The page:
After every Halloween, around 14 million edible pumpkins end up in the bin in the UK – and that’s partly because most supermarket pumpkins are chosen for their size and shape, not their flavour or nutritional value.
For a more sustainable Halloween, you can make an effort to eat at least some of your pumpkin leftovers. I’ve shared some simple recipes for roasted pumpkin seeds, pumpkin soup and pumpkin puree hummus on my sustainable food blog, hungrycityhippy.co.uk.
Even better again, you could simply choose a squash or a pumpkin that has been grown for flavour instead of appearance; here Owen Morgan from the 44 Group has shared some of his top tips on the best squash varieties to look out for.
HOW TO CHOOSE THE RIGHT PUMPKIN
OWEN MORGAN, DIRECTOR AT THE 44 GROUP
“Nowadays, there is such a wide variety of edible Autumn pumpkin and squashes, so at the start of the season we always ask for as many different types to come into both Asador 44 and Bar 44 as possible; this is so that our team can get to know about best uses and properties of each. Pumpkins vary hugely in water content, density and natural sweetness – and not just in shape and size!
Crown Prince Squashes, for example, are big and fairly uniformly round (so very easy to work with) but they also provide a wonderfully nutty flavour and firm texture. They grill so well on the fire at Asador 44, or we wedge and roast them in Bar 44.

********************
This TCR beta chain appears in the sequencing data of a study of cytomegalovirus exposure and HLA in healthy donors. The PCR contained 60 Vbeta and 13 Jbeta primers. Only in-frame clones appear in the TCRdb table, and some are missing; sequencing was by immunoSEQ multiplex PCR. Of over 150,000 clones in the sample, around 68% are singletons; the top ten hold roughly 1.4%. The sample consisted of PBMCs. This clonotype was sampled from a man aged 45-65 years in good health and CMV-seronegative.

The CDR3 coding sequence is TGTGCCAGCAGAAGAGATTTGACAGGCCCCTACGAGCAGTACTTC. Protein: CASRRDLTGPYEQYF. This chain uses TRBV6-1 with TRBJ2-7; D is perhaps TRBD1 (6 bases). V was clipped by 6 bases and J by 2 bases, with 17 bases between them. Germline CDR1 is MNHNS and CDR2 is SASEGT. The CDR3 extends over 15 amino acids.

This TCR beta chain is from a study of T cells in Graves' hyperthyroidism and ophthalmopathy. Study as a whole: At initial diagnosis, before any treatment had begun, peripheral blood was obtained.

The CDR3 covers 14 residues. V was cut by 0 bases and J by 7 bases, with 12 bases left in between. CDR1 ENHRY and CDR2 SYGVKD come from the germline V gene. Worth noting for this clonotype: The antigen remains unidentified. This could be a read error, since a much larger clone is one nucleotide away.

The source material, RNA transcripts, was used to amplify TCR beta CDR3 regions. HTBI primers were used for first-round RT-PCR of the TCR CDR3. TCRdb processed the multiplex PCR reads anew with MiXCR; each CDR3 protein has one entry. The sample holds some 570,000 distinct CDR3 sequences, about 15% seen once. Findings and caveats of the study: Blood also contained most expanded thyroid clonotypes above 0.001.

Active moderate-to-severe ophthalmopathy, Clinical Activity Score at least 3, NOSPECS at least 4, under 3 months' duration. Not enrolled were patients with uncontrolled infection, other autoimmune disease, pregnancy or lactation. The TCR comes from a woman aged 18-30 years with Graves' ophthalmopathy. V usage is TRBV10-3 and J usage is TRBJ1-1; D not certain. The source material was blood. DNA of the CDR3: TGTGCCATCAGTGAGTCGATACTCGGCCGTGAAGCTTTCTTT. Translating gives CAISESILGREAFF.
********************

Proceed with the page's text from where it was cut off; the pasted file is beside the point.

Acorn Squashes are much smaller but can be excellent baked whole and scooped out; whilst the Delicta Squash is a big favourite and has quite a thin skin – so you don’t necessarily need to peel it. It’s also really sweet and makes an incredible purée, which you can use for so many things – sweet or savoury.
Though not really seen at Halloween, everyone knows the Butternut Squash and these are just so versatile. We often make sweet tarts using butternut squash, but they are just as delicious when used in a slow cooked braise.”
TRY IT AT HOME: BAR 44’s ROAST PUMPKIN WITH CRISPY KALE, CHESTNUT & SAGE PESTO
● 1-1.5kg pumpkin or squash
● Light olive oil for roasting
● 200g Cavolo Nero or kale
● Sea salt
FOR THE PESTO
● 100g cooked chestnuts
● 2 garlic cloves, chopped
● 15 sage leaves
● Large handful of flat-leaf parsley
● Large handful of rocket
● 50ml extra virgin olive oil
● 7Sml light olive oil
● Juice of ½ lemon
● 50g cured Manchego or aged Parmesan
1. Preheat the oven to 220°C/200° Fan/Gas mark 7.
2. Peel the pumpkin or squash, cut in half lengthways, then scoop out and discard the seeds. Cut the flesh into chunky wedges, about 10-12 cm long and place in a large bowl. Add some olive oil and 2 large pinches of sea salt and toss well to coat. Transfer to a roasting tray and place in the oven for 40 minutes, turning once, until caramelised and softened.
3. Tear or slice the kale leaves off the main stalks, keeping the pieces quite big. Place in a large bowl, add some light olive oil and a good pinch of sea salt and toss well to coat. Transfer to another roasting tray and place in the oven for 10 minutes or so, until crisp and drying out. Set aside to drain on kitchen paper.
4. To make the pesto, place all the ingredients for it (except the cheese) in a food processor or blender and blitz to a slightly coarse purée.
5. Transfer it to a bowl, stir in the cheese and season to taste.
6. Serve the roast pumpkin or squash with the pesto spooned over generously and pieces of the crispy kale alongside.
Recipe from Tapas Y Copas: This is Our Spain, available from mercado44.grupo44.co.uk. By Jane Cook, Freelance PR Consultant, specialising in hospitality and sustainability.